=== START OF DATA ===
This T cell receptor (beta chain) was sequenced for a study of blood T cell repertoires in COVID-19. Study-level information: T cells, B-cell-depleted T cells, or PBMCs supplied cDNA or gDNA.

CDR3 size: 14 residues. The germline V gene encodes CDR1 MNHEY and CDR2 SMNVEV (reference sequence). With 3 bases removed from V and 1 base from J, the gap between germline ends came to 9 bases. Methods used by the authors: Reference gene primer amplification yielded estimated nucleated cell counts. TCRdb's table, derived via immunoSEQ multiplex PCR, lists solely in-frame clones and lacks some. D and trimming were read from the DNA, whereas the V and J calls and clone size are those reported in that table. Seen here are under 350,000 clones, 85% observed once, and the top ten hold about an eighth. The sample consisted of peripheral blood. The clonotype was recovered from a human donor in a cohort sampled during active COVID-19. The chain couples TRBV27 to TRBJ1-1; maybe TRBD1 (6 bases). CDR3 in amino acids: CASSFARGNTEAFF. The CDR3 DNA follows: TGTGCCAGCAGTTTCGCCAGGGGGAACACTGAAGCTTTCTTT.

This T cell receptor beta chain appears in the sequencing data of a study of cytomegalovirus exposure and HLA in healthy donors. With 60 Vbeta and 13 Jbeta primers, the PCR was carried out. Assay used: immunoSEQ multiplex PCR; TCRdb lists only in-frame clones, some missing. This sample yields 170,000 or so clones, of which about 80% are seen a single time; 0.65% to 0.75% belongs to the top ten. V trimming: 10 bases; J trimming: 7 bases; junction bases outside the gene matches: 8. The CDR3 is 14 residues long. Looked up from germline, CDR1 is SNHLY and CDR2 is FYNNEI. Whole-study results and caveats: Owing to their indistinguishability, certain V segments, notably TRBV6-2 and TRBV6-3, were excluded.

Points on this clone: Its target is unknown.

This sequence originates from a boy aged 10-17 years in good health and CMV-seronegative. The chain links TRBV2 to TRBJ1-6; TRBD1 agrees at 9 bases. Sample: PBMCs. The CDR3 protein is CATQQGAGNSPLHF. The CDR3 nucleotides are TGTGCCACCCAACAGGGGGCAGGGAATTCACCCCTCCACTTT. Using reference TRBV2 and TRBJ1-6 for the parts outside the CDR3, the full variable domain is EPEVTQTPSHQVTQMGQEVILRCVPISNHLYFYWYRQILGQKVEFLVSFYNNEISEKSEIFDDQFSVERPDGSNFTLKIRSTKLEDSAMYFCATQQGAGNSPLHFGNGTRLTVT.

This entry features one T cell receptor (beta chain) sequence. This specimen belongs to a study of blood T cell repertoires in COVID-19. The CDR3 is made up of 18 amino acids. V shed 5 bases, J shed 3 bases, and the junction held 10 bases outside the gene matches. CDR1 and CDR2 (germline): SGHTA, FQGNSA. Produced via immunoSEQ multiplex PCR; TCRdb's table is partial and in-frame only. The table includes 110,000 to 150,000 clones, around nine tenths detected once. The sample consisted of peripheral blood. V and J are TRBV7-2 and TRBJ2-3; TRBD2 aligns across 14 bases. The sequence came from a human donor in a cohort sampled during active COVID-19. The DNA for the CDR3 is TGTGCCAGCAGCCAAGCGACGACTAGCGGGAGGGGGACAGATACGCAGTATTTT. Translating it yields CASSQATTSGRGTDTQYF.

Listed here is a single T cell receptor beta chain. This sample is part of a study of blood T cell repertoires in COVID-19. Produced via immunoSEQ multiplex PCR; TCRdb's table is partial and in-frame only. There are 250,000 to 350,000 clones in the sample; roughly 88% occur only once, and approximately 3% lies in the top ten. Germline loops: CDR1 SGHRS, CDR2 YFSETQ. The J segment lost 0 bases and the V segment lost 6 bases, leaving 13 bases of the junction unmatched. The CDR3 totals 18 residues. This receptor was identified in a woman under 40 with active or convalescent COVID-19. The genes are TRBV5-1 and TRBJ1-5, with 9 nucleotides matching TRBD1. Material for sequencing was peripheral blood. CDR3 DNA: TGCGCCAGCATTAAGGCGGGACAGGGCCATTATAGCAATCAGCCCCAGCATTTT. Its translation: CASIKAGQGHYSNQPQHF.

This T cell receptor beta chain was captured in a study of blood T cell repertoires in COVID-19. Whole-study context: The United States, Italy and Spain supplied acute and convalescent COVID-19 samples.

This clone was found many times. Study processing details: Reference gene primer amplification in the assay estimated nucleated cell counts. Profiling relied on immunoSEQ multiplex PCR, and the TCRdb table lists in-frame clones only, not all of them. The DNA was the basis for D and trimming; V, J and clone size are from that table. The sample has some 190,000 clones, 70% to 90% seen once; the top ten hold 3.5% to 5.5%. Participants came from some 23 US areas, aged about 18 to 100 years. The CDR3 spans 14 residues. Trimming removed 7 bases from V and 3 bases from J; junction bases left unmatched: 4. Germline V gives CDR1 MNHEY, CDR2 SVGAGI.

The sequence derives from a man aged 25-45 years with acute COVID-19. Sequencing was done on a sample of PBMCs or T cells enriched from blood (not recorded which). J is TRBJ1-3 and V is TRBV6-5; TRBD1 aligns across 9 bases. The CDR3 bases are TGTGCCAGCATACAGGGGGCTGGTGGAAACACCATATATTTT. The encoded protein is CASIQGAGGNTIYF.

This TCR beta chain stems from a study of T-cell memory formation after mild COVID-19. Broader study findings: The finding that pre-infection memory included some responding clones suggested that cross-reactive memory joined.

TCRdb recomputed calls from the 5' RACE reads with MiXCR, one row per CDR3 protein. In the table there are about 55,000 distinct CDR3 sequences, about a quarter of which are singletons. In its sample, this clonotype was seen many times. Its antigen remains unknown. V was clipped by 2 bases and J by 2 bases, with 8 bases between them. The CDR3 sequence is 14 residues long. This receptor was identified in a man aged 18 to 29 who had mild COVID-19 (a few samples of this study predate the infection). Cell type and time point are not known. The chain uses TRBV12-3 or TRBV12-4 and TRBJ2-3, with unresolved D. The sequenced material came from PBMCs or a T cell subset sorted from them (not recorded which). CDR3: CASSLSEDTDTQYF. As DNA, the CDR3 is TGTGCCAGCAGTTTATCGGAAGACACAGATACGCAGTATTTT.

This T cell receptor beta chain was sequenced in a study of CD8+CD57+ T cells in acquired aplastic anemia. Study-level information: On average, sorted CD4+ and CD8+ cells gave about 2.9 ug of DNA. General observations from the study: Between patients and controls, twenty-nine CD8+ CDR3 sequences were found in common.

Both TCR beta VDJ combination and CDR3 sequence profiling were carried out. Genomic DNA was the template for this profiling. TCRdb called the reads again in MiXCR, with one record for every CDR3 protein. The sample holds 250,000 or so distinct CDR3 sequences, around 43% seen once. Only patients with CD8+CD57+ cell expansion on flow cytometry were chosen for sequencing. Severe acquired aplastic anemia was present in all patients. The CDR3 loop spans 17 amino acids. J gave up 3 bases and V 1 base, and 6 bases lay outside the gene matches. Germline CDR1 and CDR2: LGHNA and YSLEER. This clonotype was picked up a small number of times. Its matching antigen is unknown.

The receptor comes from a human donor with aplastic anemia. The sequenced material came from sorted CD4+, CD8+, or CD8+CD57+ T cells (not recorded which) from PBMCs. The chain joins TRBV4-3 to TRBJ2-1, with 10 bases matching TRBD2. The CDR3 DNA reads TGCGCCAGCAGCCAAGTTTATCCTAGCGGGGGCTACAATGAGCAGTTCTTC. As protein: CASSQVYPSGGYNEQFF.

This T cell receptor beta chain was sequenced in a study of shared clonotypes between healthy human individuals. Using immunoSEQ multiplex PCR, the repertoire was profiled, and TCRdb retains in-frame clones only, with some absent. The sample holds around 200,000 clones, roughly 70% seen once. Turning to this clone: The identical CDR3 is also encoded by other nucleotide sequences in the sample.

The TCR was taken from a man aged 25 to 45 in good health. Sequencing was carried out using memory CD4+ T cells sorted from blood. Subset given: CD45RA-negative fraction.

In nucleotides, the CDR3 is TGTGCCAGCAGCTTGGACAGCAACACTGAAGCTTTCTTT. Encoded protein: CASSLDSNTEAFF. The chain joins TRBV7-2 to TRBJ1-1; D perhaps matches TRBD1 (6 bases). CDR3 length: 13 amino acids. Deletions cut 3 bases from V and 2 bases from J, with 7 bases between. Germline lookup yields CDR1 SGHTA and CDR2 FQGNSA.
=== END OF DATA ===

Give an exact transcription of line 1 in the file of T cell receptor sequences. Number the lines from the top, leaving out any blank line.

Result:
This T cell receptor (beta chain) was sequenced for a study of blood T cell repertoires in COVID-19. Study-level information: T cells, B-cell-depleted T cells, or PBMCs supplied cDNA or gDNA.